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Running Power. Why you need to get on board with the future of running

Spending $200usd on a piece of kit that isn’t shoes and isn’t a watch is an outrageous proposition to any runner. In fact, I recall being ridiculed for buying a GPS watch (Garmin 405) in 2010! Over the last decade, runners have accepted GPS devices and understood their true value – uploading to Strava and proving every race they do is a few hundred meters/yards long.

Joking aside, GPS and subsequently heart rate monitors have found their way onto the wrists of almost all runners and most, if not all, coaches have an understanding of how to effectively use both pace and heart rate to create faster runners. However, there are shortfalls associated with both pace and heart rate, and that is why power has been introduced to the running the marketplace.

Running power, WTF is it?

Power is the rate of doing work. Work (kilojoules) = the amount of energy needed to run. The faster you run the more work you need to do and the more energy you utilize.

Currently, most runners are monitoring their efforts by measuring how fast they’re moving (pace, min/km or min/mi) and/or how fast their heart is beating; heart rate (bpm).

By measuring the amount of work you are doing at any given time, you can get a more accurate measurement of your effort.

Issues with the Status Quo

GPS – A Measurement From Space

Gravity and Accuracy.


How fast should you run up a hill? The answer depends on a multitude of factors; gradient, distance, terrain, position within the race, your weight, the list goes on. In short, we’re throwing blind darts when it comes to gauging our effort on uphills. Yes, you can substitute pace with heart rate, but as you’ll see below, heart rate has its issues too.


If you’re running on trails or in a city with tall buildings chances are your GPS will not be accurate. The fastest sampling rate, how often a GPS coordinate is taken, on most watches is 1 sec, and that’s with a clear line of sight. Switchbacks, right-angle turns, and U-turns can add to the inaccuracy of GPS. If you’ve run 1km in 4min, but your watch has measured 950m your pace will read 4:13min/km. A change of such magnitude (5%) can drastically affect your pacing strategy.

Heart Rate – The Dial-up Broadband of Metrics

When measuring your heart rate, there is a delay between the work you do and your cardiovascular response. It’s referred to as the oxygen (O2) slow component. (more in our Masterclass). At the start of an effort or race, your HR will be low to reflect the low amount of work you’re doing, i.e. standing on the start line. Once you start your race, it will take a few minutes for your HR to respond (during this time there is a higher reliance on anaerobic energy production). It usually takes around 3-5 minutes to reach a steady-state in both HR and oxygen consumption. At this time, HR is not reflective of the work being done, and it’s not possible to accurately measure the effort.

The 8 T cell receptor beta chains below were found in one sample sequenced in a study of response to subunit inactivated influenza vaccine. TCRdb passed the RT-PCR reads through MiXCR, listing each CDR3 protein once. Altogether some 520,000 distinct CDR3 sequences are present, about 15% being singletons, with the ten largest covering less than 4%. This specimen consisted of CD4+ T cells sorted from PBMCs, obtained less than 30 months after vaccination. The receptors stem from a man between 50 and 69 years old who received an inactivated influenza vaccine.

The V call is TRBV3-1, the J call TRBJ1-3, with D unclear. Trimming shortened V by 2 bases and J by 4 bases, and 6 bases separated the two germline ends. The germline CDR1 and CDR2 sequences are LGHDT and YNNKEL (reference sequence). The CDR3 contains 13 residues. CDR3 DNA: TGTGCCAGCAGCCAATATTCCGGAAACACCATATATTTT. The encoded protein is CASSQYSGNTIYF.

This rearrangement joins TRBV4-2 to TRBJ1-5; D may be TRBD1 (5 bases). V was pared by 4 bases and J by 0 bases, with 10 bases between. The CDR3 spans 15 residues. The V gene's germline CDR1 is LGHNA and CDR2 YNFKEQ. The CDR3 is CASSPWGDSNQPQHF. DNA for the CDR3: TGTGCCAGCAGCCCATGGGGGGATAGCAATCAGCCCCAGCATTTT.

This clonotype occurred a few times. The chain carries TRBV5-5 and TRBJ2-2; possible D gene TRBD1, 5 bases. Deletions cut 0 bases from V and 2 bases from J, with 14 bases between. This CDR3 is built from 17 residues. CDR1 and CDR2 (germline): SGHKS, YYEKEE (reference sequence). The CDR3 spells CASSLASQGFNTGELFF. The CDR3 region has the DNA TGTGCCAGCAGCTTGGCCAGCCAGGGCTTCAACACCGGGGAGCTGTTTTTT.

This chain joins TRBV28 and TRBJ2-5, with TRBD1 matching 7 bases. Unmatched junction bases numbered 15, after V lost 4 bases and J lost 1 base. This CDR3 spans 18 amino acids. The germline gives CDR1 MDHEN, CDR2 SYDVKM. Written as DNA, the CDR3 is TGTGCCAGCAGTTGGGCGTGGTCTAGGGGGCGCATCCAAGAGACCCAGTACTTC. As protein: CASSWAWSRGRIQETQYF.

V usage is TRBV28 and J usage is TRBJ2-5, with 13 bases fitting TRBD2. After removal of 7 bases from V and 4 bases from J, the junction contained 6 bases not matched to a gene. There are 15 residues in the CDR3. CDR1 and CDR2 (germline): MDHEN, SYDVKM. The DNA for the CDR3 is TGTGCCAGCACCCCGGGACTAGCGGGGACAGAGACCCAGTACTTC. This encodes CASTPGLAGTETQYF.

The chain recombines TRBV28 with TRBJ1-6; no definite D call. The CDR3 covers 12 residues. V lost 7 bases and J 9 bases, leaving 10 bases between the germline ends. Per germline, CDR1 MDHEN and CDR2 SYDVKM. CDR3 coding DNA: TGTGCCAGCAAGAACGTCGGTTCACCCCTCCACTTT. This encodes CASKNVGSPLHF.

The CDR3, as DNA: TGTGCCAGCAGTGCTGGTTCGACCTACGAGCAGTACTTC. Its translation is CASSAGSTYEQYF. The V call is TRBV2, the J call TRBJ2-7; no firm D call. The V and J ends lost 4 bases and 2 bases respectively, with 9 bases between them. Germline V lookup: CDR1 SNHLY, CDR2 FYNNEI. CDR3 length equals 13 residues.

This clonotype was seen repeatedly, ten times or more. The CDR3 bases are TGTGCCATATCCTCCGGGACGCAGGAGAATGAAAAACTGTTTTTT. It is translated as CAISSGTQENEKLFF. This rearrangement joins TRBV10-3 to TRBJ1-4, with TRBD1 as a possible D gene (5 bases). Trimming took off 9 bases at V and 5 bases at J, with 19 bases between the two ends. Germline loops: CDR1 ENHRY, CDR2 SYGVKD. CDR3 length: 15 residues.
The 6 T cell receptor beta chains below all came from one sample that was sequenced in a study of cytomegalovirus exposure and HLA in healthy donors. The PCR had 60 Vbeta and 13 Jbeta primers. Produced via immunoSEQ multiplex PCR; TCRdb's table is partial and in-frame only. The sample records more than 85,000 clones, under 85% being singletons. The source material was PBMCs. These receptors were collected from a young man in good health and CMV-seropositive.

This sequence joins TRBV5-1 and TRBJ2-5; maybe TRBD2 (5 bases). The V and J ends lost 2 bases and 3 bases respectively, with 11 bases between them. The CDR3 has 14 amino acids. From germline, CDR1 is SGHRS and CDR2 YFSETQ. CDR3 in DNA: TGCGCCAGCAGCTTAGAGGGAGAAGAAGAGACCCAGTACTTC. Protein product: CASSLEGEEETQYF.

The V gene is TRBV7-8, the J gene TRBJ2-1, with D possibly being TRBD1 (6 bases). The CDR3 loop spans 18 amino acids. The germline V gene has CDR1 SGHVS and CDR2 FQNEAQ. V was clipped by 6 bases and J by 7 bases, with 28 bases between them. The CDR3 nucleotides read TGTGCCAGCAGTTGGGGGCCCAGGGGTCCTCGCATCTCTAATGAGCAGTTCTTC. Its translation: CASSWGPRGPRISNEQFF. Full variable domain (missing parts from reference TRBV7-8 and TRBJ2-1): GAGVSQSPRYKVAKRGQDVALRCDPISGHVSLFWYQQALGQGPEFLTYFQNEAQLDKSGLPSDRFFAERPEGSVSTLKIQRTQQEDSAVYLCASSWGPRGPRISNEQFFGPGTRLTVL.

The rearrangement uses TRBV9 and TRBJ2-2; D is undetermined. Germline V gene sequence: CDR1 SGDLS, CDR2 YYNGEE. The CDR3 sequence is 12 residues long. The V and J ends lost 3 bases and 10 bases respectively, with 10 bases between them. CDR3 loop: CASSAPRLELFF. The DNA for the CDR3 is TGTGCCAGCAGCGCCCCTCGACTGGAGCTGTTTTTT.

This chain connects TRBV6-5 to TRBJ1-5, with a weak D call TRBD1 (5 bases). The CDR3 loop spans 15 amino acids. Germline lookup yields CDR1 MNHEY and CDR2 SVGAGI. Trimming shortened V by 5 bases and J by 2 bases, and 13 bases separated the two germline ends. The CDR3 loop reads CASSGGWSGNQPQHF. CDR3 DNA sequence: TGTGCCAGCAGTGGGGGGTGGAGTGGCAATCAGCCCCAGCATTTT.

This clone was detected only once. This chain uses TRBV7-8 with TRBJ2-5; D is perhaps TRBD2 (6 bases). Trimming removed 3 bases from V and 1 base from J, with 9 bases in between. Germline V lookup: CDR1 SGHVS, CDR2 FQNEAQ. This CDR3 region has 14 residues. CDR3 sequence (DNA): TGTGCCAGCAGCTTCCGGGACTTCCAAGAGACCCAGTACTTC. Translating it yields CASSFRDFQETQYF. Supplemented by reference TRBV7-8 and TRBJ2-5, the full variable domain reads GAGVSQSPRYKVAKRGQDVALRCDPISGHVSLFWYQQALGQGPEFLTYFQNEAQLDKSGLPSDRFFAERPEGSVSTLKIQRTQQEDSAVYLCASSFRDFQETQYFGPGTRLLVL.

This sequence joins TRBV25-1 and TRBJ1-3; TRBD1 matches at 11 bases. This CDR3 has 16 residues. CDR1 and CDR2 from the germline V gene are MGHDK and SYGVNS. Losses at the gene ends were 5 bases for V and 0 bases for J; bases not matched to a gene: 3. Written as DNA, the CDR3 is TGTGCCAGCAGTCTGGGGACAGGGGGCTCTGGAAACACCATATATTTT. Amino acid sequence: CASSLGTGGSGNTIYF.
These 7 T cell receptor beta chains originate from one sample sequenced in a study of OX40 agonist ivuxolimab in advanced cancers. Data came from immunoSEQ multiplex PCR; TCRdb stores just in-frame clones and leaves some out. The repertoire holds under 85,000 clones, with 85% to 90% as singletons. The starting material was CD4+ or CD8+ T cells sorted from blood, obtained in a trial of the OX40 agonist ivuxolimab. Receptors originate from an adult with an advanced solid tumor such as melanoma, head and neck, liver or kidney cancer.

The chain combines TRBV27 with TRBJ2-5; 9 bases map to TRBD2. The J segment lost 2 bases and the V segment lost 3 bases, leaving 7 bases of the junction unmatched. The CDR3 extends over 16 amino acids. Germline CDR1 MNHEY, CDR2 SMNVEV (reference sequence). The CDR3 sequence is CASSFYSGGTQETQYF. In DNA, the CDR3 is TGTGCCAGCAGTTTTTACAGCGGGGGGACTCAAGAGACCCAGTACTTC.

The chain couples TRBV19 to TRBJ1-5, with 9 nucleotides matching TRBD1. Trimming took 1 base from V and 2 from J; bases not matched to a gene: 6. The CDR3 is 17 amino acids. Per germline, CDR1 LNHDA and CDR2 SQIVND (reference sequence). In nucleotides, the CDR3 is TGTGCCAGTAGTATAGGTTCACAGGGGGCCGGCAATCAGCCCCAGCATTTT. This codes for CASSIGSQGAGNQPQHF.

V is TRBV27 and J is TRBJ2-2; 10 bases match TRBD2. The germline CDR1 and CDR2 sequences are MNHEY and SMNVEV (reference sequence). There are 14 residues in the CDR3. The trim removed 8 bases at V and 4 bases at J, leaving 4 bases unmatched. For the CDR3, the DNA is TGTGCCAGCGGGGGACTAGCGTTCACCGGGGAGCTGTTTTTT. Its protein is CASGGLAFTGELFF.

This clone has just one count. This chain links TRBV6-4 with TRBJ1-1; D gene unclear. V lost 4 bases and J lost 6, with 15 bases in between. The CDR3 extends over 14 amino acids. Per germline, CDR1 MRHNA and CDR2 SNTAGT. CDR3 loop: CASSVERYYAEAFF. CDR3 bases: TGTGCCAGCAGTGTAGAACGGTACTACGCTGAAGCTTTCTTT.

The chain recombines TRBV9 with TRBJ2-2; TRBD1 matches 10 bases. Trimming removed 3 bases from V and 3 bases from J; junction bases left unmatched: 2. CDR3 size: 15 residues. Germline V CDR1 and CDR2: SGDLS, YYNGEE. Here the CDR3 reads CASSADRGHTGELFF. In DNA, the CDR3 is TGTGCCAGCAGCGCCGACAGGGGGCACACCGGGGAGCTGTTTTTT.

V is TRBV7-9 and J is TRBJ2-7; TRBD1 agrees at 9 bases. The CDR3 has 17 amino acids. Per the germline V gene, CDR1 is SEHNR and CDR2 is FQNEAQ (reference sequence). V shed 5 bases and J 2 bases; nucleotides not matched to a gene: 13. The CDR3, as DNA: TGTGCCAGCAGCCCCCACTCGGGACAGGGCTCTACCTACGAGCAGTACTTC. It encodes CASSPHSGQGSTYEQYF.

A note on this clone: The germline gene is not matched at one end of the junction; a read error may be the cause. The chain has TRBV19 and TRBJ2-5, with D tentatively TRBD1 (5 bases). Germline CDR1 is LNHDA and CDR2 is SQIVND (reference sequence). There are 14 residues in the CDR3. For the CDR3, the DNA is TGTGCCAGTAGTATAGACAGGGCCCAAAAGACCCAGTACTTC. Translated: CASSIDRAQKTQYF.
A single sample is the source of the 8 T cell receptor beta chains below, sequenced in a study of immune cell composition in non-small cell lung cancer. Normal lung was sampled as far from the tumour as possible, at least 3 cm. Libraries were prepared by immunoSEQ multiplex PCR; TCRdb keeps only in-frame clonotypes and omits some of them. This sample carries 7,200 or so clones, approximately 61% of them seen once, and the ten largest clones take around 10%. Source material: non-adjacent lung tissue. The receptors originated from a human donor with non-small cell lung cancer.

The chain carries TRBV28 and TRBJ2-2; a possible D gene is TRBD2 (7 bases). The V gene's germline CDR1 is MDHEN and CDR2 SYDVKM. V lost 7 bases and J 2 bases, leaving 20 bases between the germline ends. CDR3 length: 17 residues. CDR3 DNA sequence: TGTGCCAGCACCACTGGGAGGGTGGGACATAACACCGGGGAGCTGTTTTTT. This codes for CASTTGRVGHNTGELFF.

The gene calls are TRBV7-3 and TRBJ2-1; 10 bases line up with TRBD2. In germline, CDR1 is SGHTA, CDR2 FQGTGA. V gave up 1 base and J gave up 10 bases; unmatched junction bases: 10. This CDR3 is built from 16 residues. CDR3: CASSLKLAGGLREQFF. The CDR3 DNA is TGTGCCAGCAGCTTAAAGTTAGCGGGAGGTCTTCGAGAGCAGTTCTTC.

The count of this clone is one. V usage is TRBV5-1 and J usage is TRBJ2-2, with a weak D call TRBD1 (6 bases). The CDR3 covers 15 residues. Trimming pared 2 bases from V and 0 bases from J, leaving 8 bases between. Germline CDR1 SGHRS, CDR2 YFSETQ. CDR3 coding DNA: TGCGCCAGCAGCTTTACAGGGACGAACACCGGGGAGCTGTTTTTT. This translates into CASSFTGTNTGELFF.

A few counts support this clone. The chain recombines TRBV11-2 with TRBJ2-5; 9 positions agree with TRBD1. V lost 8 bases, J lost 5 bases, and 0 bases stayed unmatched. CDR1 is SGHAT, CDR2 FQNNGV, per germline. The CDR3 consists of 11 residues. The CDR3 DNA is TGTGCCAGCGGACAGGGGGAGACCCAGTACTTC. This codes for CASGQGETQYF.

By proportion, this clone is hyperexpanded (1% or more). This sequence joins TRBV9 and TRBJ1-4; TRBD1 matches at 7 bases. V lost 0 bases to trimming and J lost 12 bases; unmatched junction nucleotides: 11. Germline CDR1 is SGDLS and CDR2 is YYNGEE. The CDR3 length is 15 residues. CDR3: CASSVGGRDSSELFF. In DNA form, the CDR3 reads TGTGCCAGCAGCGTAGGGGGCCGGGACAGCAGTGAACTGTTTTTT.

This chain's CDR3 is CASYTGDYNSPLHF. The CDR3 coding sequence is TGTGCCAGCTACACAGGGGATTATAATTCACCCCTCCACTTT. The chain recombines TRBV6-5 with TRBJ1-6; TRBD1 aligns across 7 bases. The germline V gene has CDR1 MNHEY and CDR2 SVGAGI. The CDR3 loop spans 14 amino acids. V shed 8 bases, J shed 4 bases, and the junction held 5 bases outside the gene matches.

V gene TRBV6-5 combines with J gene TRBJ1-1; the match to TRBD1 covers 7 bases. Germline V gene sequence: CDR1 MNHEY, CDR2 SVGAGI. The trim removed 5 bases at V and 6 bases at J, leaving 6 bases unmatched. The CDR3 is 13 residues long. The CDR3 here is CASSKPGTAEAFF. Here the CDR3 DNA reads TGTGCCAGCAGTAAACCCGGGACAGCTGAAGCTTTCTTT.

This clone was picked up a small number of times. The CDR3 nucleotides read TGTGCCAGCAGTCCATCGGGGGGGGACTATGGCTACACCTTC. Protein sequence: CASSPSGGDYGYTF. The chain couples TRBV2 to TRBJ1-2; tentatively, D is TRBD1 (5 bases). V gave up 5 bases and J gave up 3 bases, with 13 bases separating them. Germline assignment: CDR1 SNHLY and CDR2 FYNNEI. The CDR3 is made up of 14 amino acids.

How is Running Power Different?

Running Power Explained

Running requires you to overcome gravity, wind, and friction to move forward (figure 1). When you push off the ground you must travel upwards and forwards. The distance you travel is relative to the amount of force you applied to the ground, your body weight, the gradient you’re running and how windy it is.

A running power meter is measuring all of the components required to run using accelerometers. GPS on the other hand is simply measuring how fast you are moving by tracking your location and calculating how long it takes you to move between two points; your speed/pace.

Running power meters aren’t reliant on GPS, so they are able to more accurately measure the distance you travel per stride. Not only that but because running power meters are built with barometers they give you an indication of your efforts on uphills and downhills.

Running power is an estimation of work done and thus power output. In running we are calculating power P from your body weight (mass, m), your acceleration (a, m/s2) and the speed (velocity, m/s) using the formula: P = F*v and F = m*a.

In cycling, the more power the better. If you produce more power in running it won’t directly translate into speed. In running, you want to use less power for a given speed. The less power you use to run a certain speed the more efficient you are. More power doesn’t always correlate with faster speeds, and it’s possible that you are actually wasting energy which can be measured by running effectiveness. You can only measure running effectiveness using a power meter.

Running power is calculated using a boatload of metrics; weight, height, running speed, elevation, ground contact time, vertical oscillation, wind resistance.

Using all of these important components of running, you’re able to track your training and plan your races more efficiently.

In Part Two, I’ll go over how to train with power.

If you’d like to learn more, sign up to our Running with Power Masterclass for only $169

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